Developing a Novel Framework for an Undergraduate Cancer Research Education and Engagement Program for Underrepresented Minority Students: the Florida-California CaRE2 Research Education Core (REC) Training Program

Bereket Mochona, Debra Lyon, Ite A. Offringa, Kinfe K. Redda, Renee R. Reams, Folakemi Odedina, Diana J. Wilkie, Mariana C. Stern, John D. Carpten

Research output: Contribution to journalArticlepeer-review

Abstract

Lack of substantive research experiences and technical skills mentoring during undergraduate studies leaves many underrepresented minority (URM) students unprepared to apply to competitive graduate programs. As a part of our ongoing effort to increase the pipeline for the development and training of successful URM scientists in biomedical sciences with focus on reducing cancer health disparities, the Florida-California Cancer Research Education and Engagement (CaRE2) Health Equity Center was launched in 2018. Funded through an NIH/NCI U54 grant mechanism, the CaRE2 Center is a triad partnership among Florida Agricultural and Mechanical University (FAMU), a minority-serving institution, University of Florida (UF), and University of Southern California (USC) Cancer Center. One of the objectives of the triad partnership is to promote the coordination and implementation of the training of the next generation of Black and Latinx biomedical scientists in Florida and California. An important component of the CaRE2 program is the Research and Education Core (REC) designed to coordinate the training of URM students and researchers at different levels in their academic and professional developments. The undergraduate cancer research training program under FAMU-CaRE2 Center is a 3-year (2018–2021) project to identify, train, mentor, and provide the URM undergraduate students with the support network they need to flourish in the program and beyond. In its year-1 funding cycle, the program has made significant progress in developing a novel framework for an undergraduate cancer research education and engagement program at FAMU, one of the forefront minority institutions in the nation. The mentored research program is complemented with professional development and engagement activities, including cancer research seminars, workshops, and community outreach activities. The purpose of this paper is to discuss the strategies implemented for an effective partnership, the leadership and mentoring skills, and outcomes from the year-1 experiences. In addition, we present the progress made in advancing the pool of underrepresented minority students with scientific and academic career progression paths focused on cancer health disparities.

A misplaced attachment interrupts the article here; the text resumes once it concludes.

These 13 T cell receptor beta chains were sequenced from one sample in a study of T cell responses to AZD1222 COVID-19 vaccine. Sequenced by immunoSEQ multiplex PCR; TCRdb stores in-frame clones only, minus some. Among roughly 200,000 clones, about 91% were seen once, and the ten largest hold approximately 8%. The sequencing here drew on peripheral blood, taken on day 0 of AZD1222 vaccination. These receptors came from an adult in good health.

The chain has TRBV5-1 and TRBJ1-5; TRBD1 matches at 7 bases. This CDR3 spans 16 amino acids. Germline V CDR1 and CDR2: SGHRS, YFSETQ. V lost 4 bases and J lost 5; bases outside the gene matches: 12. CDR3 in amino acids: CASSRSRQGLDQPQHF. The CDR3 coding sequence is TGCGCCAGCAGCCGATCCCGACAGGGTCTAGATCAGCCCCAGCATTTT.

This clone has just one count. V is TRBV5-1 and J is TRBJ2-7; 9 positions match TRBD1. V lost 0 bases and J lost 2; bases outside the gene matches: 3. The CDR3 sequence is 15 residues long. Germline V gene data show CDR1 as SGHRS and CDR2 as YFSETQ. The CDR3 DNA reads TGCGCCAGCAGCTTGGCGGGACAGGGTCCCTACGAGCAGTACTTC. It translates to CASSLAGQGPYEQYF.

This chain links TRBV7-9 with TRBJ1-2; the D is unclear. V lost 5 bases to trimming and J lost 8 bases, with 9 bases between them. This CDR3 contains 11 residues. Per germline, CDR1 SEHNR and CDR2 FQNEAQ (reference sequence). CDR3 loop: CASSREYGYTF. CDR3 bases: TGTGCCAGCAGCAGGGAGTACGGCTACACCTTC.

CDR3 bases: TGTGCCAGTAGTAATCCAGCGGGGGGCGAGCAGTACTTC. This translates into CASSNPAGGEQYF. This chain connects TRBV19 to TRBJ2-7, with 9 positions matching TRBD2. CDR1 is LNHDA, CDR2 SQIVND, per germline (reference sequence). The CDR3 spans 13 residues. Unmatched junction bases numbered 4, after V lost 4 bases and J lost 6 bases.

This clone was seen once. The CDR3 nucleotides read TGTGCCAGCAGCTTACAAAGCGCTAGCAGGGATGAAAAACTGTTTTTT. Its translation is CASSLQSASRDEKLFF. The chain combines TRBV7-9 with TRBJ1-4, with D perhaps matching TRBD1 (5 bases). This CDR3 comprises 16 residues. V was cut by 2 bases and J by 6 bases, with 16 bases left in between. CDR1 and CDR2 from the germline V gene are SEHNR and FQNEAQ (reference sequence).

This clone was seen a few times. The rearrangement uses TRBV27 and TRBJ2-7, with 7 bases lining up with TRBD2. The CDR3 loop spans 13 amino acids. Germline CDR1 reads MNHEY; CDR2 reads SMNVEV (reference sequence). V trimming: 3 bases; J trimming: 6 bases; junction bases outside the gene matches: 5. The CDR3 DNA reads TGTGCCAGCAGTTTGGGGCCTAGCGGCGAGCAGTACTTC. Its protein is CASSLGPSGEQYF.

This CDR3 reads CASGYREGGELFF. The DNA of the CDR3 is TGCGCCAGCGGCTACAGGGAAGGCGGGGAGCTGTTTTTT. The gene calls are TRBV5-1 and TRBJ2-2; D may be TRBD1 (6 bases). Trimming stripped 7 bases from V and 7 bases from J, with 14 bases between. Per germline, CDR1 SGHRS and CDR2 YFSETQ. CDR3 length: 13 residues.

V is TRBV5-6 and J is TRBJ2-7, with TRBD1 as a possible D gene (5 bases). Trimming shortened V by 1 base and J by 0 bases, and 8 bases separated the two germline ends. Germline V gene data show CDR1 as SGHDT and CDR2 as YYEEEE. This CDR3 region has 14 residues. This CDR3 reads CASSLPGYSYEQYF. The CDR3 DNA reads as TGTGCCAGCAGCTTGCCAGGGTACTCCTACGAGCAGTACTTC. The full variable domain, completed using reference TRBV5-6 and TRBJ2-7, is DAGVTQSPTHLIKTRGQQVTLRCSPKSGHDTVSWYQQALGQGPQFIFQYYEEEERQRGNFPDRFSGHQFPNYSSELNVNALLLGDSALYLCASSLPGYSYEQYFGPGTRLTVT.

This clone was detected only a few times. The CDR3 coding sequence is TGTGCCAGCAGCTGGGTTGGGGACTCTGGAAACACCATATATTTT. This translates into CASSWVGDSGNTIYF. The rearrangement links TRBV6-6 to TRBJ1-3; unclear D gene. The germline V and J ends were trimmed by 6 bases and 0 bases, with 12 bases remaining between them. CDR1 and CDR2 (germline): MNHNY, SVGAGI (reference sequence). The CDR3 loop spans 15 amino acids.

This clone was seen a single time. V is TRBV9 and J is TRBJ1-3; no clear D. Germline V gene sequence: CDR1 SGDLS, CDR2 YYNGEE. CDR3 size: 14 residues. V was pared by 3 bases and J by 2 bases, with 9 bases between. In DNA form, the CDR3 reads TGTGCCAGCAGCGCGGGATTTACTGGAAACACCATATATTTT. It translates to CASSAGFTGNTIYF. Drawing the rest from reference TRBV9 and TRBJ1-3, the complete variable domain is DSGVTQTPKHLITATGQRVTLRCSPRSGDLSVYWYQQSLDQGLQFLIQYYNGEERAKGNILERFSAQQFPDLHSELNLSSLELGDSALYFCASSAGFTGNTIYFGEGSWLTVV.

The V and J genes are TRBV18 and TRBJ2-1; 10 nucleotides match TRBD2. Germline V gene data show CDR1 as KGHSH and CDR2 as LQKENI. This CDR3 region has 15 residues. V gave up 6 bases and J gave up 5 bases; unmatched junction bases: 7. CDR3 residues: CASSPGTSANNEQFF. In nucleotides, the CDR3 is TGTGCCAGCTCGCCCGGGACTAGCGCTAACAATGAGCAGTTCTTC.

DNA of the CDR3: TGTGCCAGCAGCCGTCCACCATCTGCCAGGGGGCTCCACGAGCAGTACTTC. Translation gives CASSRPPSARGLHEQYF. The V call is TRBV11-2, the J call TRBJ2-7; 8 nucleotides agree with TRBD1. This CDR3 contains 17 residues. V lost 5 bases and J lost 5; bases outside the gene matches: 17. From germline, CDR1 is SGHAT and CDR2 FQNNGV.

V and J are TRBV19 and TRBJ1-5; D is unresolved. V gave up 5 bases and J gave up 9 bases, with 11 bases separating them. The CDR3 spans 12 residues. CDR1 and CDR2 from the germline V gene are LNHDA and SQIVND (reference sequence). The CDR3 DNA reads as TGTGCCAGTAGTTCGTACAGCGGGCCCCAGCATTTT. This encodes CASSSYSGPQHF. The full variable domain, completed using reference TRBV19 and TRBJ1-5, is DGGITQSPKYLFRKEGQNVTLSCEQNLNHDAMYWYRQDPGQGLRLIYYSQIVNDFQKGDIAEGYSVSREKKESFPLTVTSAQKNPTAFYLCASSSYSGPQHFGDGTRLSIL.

Original languageEnglish (US)
Pages (from-to)914-919
Number of pages6
JournalJournal of Cancer Education
Volume36
Issue number5
DOIs
StatePublished - Oct 2021

Keywords

  • Cancer health disparity
  • Cancer research education and engagement training
  • Minority-serving institution
  • Summer research program
  • Underrepresented minority undergraduate research

ASJC Scopus subject areas

  • Oncology
  • Public Health, Environmental and Occupational Health

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